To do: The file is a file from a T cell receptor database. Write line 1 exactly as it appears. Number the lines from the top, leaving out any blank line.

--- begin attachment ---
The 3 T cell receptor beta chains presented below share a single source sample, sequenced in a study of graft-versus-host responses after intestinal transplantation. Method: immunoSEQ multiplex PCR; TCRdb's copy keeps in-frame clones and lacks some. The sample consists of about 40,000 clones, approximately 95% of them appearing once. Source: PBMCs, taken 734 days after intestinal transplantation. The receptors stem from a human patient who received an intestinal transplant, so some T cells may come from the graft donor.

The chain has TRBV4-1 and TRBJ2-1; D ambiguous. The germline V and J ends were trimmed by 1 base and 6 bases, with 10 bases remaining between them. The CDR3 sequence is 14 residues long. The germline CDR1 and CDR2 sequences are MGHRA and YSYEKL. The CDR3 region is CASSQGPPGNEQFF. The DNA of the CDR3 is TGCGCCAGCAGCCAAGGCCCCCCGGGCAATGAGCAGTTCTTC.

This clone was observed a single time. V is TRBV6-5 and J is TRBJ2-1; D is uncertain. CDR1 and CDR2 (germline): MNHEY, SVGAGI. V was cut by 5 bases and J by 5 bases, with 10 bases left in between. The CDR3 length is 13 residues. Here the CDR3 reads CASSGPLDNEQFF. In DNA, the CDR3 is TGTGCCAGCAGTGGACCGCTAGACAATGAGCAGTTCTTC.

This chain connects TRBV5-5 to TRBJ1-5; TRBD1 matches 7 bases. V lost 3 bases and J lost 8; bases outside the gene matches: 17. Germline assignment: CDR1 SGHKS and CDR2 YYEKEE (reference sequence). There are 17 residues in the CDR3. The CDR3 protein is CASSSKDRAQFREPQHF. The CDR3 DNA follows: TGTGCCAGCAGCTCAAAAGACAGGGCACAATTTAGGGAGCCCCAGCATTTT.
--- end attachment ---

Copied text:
The 3 T cell receptor beta chains presented below share a single source sample, sequenced in a study of graft-versus-host responses after intestinal transplantation. Method: immunoSEQ multiplex PCR; TCRdb's copy keeps in-frame clones and lacks some. The sample consists of about 40,000 clones, approximately 95% of them appearing once. Source: PBMCs, taken 734 days after intestinal transplantation. The receptors stem from a human patient who received an intestinal transplant, so some T cells may come from the graft donor.